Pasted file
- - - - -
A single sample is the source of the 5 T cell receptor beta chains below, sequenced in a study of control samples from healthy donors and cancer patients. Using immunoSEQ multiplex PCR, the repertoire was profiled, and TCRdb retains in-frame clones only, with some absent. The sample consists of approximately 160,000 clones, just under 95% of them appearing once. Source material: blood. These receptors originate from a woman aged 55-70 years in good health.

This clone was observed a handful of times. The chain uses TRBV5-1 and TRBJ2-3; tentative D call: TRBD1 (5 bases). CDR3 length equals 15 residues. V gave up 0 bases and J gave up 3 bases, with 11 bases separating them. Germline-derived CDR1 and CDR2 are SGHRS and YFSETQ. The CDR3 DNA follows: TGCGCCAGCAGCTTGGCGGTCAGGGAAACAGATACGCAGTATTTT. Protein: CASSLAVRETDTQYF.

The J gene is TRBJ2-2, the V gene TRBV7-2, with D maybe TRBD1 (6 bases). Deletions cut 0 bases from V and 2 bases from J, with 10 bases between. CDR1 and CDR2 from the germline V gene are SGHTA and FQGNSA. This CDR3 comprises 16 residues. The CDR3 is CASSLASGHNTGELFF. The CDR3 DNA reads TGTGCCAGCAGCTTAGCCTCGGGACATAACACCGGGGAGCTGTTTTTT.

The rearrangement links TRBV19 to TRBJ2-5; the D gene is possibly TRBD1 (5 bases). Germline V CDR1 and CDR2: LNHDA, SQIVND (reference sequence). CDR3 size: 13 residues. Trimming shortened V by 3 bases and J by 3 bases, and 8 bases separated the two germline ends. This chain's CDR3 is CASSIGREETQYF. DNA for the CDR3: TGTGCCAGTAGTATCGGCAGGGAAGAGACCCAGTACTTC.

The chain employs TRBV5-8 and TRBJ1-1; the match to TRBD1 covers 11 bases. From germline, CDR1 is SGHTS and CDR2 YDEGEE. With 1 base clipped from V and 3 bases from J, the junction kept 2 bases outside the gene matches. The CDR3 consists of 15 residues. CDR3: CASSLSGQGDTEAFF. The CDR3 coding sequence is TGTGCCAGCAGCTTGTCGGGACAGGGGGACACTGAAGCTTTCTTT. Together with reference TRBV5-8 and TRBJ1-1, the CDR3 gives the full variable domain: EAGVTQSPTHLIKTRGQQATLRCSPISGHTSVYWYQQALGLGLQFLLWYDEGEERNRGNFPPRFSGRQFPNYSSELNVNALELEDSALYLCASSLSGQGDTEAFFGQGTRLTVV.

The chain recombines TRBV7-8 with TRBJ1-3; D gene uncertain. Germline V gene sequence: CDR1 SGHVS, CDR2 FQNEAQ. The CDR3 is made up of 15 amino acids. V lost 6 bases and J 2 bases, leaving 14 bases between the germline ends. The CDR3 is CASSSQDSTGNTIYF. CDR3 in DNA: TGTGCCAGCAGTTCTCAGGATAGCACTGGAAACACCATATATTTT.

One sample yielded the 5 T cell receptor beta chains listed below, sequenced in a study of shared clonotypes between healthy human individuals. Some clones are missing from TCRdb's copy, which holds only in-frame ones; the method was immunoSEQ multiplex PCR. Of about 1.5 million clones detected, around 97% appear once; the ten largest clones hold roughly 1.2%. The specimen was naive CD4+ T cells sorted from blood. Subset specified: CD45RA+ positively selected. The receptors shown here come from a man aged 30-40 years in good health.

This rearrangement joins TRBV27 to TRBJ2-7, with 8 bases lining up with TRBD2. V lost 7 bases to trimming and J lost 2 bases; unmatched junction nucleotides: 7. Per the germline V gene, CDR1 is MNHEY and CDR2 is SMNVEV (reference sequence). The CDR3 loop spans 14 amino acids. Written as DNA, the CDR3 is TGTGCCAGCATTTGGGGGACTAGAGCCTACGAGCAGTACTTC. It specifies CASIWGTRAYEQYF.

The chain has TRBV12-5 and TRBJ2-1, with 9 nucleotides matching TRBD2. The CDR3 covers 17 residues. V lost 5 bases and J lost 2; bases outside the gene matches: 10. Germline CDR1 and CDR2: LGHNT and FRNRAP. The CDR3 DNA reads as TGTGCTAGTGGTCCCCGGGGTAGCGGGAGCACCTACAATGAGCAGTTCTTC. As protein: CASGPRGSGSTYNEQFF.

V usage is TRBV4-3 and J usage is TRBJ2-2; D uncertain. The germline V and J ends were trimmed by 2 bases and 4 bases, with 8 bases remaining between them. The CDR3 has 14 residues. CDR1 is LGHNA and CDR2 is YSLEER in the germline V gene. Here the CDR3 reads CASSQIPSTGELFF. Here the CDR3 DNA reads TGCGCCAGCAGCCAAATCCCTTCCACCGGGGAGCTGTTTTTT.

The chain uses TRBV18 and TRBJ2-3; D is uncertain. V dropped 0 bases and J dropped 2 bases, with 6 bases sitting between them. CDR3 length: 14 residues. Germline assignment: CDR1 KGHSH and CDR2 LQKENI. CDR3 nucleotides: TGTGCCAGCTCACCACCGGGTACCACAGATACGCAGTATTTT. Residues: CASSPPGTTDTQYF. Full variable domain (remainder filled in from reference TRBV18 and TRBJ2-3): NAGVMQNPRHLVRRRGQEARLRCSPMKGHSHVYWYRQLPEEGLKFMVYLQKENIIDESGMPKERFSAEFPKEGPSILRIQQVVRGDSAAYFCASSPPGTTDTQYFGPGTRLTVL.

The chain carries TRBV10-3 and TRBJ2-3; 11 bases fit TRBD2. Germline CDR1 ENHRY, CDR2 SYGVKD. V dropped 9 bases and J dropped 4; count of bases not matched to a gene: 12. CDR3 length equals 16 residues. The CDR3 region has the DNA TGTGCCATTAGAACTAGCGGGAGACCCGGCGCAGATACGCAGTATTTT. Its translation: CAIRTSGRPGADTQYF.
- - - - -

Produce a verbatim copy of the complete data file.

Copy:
A single sample is the source of the 5 T cell receptor beta chains below, sequenced in a study of control samples from healthy donors and cancer patients. Using immunoSEQ multiplex PCR, the repertoire was profiled, and TCRdb retains in-frame clones only, with some absent. The sample consists of approximately 160,000 clones, just under 95% of them appearing once. Source material: blood. These receptors originate from a woman aged 55-70 years in good health.

This clone was observed a handful of times. The chain uses TRBV5-1 and TRBJ2-3; tentative D call: TRBD1 (5 bases). CDR3 length equals 15 residues. V gave up 0 bases and J gave up 3 bases, with 11 bases separating them. Germline-derived CDR1 and CDR2 are SGHRS and YFSETQ. The CDR3 DNA follows: TGCGCCAGCAGCTTGGCGGTCAGGGAAACAGATACGCAGTATTTT. Protein: CASSLAVRETDTQYF.

The J gene is TRBJ2-2, the V gene TRBV7-2, with D maybe TRBD1 (6 bases). Deletions cut 0 bases from V and 2 bases from J, with 10 bases between. CDR1 and CDR2 from the germline V gene are SGHTA and FQGNSA. This CDR3 comprises 16 residues. The CDR3 is CASSLASGHNTGELFF. The CDR3 DNA reads TGTGCCAGCAGCTTAGCCTCGGGACATAACACCGGGGAGCTGTTTTTT.

The rearrangement links TRBV19 to TRBJ2-5; the D gene is possibly TRBD1 (5 bases). Germline V CDR1 and CDR2: LNHDA, SQIVND (reference sequence). CDR3 size: 13 residues. Trimming shortened V by 3 bases and J by 3 bases, and 8 bases separated the two germline ends. This chain's CDR3 is CASSIGREETQYF. DNA for the CDR3: TGTGCCAGTAGTATCGGCAGGGAAGAGACCCAGTACTTC.

The chain employs TRBV5-8 and TRBJ1-1; the match to TRBD1 covers 11 bases. From germline, CDR1 is SGHTS and CDR2 YDEGEE. With 1 base clipped from V and 3 bases from J, the junction kept 2 bases outside the gene matches. The CDR3 consists of 15 residues. CDR3: CASSLSGQGDTEAFF. The CDR3 coding sequence is TGTGCCAGCAGCTTGTCGGGACAGGGGGACACTGAAGCTTTCTTT. Together with reference TRBV5-8 and TRBJ1-1, the CDR3 gives the full variable domain: EAGVTQSPTHLIKTRGQQATLRCSPISGHTSVYWYQQALGLGLQFLLWYDEGEERNRGNFPPRFSGRQFPNYSSELNVNALELEDSALYLCASSLSGQGDTEAFFGQGTRLTVV.

The chain recombines TRBV7-8 with TRBJ1-3; D gene uncertain. Germline V gene sequence: CDR1 SGHVS, CDR2 FQNEAQ. The CDR3 is made up of 15 amino acids. V lost 6 bases and J 2 bases, leaving 14 bases between the germline ends. The CDR3 is CASSSQDSTGNTIYF. CDR3 in DNA: TGTGCCAGCAGTTCTCAGGATAGCACTGGAAACACCATATATTTT.

One sample yielded the 5 T cell receptor beta chains listed below, sequenced in a study of shared clonotypes between healthy human individuals. Some clones are missing from TCRdb's copy, which holds only in-frame ones; the method was immunoSEQ multiplex PCR. Of about 1.5 million clones detected, around 97% appear once; the ten largest clones hold roughly 1.2%. The specimen was naive CD4+ T cells sorted from blood. Subset specified: CD45RA+ positively selected. The receptors shown here come from a man aged 30-40 years in good health.

This rearrangement joins TRBV27 to TRBJ2-7, with 8 bases lining up with TRBD2. V lost 7 bases to trimming and J lost 2 bases; unmatched junction nucleotides: 7. Per the germline V gene, CDR1 is MNHEY and CDR2 is SMNVEV (reference sequence). The CDR3 loop spans 14 amino acids. Written as DNA, the CDR3 is TGTGCCAGCATTTGGGGGACTAGAGCCTACGAGCAGTACTTC. It specifies CASIWGTRAYEQYF.

The chain has TRBV12-5 and TRBJ2-1, with 9 nucleotides matching TRBD2. The CDR3 covers 17 residues. V lost 5 bases and J lost 2; bases outside the gene matches: 10. Germline CDR1 and CDR2: LGHNT and FRNRAP. The CDR3 DNA reads as TGTGCTAGTGGTCCCCGGGGTAGCGGGAGCACCTACAATGAGCAGTTCTTC. As protein: CASGPRGSGSTYNEQFF.

V usage is TRBV4-3 and J usage is TRBJ2-2; D uncertain. The germline V and J ends were trimmed by 2 bases and 4 bases, with 8 bases remaining between them. The CDR3 has 14 residues. CDR1 is LGHNA and CDR2 is YSLEER in the germline V gene. Here the CDR3 reads CASSQIPSTGELFF. Here the CDR3 DNA reads TGCGCCAGCAGCCAAATCCCTTCCACCGGGGAGCTGTTTTTT.

The chain uses TRBV18 and TRBJ2-3; D is uncertain. V dropped 0 bases and J dropped 2 bases, with 6 bases sitting between them. CDR3 length: 14 residues. Germline assignment: CDR1 KGHSH and CDR2 LQKENI. CDR3 nucleotides: TGTGCCAGCTCACCACCGGGTACCACAGATACGCAGTATTTT. Residues: CASSPPGTTDTQYF. Full variable domain (remainder filled in from reference TRBV18 and TRBJ2-3): NAGVMQNPRHLVRRRGQEARLRCSPMKGHSHVYWYRQLPEEGLKFMVYLQKENIIDESGMPKERFSAEFPKEGPSILRIQQVVRGDSAAYFCASSPPGTTDTQYFGPGTRLTVL.

The chain carries TRBV10-3 and TRBJ2-3; 11 bases fit TRBD2. Germline CDR1 ENHRY, CDR2 SYGVKD. V dropped 9 bases and J dropped 4; count of bases not matched to a gene: 12. CDR3 length equals 16 residues. The CDR3 region has the DNA TGTGCCATTAGAACTAGCGGGAGACCCGGCGCAGATACGCAGTATTTT. Its translation: CAIRTSGRPGADTQYF.